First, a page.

Good Work Experiences Start With Good Design

Organizations that want to evolve and be agile need to purposefully design, or consider how to improve, work experiences.

Applying design thinking to the work experience can help employees become aware of their ability to effect change. With organizational support, people take control and stop letting work just happen; they get involved to find ways to improve it.

Like anything else that is designed, work experiences need to start with a deconstruction of purpose. For instance, think about the number of items that can be discussed at a meeting and what the organizer actually places on the agenda. A good work experience finds balance for all participants by asking them to co-create the meeting, and well-designed experiences fit into a context.

A methodology to design work experiences defines how the experience, be it a meeting, a process or a class, fits into the organizational strategy. Without that strategic context, it can lead to reduced engagement.

The secondary context facilitates horizontal communications and connections. It is called perceptibility because it ensures that a team, process or department is perceived accurately among peers, colleagues and other teams.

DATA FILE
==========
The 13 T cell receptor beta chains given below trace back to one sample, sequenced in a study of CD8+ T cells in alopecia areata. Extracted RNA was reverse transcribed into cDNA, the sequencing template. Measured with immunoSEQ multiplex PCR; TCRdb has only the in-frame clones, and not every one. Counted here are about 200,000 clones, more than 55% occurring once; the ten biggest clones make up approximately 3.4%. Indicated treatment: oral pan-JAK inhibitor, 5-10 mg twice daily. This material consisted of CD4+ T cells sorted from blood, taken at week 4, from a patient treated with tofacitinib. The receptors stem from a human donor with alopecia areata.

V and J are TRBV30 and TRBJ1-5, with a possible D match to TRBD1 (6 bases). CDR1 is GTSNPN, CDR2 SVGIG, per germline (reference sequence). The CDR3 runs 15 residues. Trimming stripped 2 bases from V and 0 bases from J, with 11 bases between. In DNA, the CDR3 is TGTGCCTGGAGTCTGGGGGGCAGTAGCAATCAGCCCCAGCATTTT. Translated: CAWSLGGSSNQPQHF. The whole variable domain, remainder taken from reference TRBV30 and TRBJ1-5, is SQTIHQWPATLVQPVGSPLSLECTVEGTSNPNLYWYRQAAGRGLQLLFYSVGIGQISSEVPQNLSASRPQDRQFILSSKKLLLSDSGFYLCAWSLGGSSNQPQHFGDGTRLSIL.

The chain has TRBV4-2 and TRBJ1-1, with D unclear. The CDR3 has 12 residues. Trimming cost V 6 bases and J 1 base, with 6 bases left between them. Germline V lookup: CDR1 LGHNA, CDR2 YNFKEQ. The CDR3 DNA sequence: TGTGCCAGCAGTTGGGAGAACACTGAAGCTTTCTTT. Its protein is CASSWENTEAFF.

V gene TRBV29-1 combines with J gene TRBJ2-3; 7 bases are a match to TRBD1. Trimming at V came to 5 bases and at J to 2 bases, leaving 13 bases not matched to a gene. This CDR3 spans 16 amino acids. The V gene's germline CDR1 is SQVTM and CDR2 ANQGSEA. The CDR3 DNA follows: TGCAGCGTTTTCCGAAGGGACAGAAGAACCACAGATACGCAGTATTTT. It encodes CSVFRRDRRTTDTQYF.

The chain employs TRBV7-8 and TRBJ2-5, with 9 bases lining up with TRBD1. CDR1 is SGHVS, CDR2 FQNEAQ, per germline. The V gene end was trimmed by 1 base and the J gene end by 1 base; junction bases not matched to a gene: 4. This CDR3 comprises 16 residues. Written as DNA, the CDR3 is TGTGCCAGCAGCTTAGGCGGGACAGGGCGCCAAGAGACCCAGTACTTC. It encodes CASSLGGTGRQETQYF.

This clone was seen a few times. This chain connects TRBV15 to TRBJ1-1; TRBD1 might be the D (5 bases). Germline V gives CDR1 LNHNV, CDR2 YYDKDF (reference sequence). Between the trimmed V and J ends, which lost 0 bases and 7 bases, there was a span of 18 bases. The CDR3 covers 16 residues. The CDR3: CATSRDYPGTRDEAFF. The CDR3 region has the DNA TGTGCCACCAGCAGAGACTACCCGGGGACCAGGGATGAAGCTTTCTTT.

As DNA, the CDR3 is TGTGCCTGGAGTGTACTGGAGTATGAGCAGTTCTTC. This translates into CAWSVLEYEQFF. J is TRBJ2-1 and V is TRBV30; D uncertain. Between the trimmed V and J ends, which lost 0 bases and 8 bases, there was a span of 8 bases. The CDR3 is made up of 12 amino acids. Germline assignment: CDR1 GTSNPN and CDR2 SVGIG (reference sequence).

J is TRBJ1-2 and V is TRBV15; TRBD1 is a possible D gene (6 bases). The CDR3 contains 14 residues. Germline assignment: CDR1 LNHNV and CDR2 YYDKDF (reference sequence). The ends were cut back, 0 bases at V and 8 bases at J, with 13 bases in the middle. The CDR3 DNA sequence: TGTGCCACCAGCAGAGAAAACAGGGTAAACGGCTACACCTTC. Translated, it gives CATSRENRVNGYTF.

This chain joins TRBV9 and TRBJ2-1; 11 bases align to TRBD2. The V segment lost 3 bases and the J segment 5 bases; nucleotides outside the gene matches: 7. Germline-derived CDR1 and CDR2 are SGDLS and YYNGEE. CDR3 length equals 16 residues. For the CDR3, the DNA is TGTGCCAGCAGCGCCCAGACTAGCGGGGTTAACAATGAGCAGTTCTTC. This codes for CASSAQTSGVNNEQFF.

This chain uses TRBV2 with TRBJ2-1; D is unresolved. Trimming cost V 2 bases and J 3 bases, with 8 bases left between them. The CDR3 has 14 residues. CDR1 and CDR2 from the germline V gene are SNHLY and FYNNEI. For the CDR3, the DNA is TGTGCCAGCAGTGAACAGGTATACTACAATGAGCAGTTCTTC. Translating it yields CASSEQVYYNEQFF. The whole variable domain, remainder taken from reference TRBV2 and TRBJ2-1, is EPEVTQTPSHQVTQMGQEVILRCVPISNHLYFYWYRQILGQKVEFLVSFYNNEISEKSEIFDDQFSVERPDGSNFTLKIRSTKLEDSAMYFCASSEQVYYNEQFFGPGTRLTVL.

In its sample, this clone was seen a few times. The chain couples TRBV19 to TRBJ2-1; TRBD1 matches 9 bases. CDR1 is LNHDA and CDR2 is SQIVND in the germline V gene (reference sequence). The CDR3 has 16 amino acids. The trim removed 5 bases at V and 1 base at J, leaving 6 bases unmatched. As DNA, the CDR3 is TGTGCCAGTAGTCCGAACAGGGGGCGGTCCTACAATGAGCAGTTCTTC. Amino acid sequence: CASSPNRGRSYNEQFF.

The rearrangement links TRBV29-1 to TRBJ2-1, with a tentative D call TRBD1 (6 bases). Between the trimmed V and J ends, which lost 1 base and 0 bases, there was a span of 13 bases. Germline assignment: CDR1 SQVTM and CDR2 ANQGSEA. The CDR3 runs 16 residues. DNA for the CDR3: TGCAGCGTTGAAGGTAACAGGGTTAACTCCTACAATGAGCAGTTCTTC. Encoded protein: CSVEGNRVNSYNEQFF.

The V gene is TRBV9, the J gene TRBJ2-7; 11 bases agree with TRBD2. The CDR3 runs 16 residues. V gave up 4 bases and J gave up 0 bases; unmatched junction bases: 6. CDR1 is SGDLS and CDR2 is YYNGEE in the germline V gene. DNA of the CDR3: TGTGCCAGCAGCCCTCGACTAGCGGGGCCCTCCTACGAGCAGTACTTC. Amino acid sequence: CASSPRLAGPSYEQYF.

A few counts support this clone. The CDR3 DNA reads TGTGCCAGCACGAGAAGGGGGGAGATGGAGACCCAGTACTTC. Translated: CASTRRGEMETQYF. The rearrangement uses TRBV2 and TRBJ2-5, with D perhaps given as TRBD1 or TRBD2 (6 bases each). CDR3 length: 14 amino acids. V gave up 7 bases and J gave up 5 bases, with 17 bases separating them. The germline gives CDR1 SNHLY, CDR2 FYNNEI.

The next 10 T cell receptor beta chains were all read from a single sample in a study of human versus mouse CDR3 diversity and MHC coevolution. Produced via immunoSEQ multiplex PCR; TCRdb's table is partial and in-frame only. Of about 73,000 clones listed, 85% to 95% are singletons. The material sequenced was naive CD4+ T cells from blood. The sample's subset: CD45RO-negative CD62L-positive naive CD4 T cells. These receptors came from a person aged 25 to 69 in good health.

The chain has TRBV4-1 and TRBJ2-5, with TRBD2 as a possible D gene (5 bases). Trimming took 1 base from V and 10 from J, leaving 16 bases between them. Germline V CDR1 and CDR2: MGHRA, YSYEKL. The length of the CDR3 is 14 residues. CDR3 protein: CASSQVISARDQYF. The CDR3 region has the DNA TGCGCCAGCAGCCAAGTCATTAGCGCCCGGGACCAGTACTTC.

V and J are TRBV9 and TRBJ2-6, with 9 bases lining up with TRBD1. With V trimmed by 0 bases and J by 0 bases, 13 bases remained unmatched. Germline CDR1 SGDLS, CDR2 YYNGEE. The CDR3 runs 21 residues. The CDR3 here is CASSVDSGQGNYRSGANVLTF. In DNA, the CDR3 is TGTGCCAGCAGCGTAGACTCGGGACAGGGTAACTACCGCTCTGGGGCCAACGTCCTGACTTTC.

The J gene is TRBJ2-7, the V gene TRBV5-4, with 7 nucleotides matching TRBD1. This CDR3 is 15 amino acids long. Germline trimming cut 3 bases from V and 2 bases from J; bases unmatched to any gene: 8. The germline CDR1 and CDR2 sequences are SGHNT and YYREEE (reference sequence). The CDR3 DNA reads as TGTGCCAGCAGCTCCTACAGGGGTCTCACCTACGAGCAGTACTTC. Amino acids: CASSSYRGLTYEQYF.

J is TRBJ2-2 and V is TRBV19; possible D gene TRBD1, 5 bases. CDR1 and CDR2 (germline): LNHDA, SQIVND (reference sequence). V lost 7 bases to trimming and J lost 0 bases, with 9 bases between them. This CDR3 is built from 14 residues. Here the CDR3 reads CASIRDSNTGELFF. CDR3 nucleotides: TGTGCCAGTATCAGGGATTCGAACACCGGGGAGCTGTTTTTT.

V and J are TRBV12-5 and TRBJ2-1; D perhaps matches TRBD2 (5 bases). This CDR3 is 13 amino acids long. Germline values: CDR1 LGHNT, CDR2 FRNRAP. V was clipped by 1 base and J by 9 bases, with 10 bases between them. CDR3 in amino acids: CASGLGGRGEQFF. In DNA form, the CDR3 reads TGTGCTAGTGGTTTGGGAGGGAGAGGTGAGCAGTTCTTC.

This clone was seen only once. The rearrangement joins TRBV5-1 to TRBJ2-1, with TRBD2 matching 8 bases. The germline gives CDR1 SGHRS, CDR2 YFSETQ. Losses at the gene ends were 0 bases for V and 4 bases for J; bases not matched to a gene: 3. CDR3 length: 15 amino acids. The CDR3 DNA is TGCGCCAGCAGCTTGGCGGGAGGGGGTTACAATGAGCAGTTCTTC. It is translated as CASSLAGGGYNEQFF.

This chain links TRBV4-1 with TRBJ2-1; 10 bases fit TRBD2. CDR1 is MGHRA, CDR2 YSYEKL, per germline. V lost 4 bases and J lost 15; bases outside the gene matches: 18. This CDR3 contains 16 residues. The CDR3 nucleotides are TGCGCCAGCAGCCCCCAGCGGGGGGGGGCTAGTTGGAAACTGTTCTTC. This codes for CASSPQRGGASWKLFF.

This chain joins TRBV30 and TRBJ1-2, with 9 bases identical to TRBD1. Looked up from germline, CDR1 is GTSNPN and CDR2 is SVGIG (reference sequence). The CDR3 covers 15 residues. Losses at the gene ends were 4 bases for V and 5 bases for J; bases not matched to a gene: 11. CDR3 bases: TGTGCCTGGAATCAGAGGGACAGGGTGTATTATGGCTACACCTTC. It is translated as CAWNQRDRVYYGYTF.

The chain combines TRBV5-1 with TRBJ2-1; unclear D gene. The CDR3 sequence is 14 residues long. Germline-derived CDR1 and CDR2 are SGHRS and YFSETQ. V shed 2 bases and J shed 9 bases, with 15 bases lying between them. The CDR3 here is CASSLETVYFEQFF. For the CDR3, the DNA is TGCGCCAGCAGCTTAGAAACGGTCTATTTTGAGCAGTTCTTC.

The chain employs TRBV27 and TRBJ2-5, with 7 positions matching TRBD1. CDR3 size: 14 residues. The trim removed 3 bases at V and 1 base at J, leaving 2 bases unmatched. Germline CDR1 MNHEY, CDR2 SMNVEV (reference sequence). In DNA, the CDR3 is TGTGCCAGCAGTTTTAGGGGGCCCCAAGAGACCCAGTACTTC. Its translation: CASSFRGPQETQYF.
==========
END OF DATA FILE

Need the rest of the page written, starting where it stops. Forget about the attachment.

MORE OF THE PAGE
A two-pronged approach to communication ensures the work experience has clear connections to strategy and other work, helping those involved understand their role and the usefulness and effectiveness of their outcomes and outputs.

At the center of the methodology lies policy and process, technology and space. These three elements represent the primary areas managers and workers can manipulate to modify a work experience. The methodology avoids culture change because culture discussions often lead to abstract conversations that don’t result in practical action.

By focusing on policy and practice, technology and space, people can more easily see what is being changed, get involved and feel comfortable with the change process. For example, people often experience an epiphany when it is suggested that a meeting can or should be designed. Meetings are so frequent and accepted that people spend more time coping with them than trying to change them. Adopting a methodology can help eliminate political barriers to change and develop a common language and approach.

As organizations seek to better engage employees, integrate contractors and outsourcers, and improve productivity, they can take control of their present and better prepare for changes in the future by actively designing work experiences.

Daniel Rasmus is a learning strategist and analyst and author of “Management by Design.” He can be reached at editor@talentmgt.com.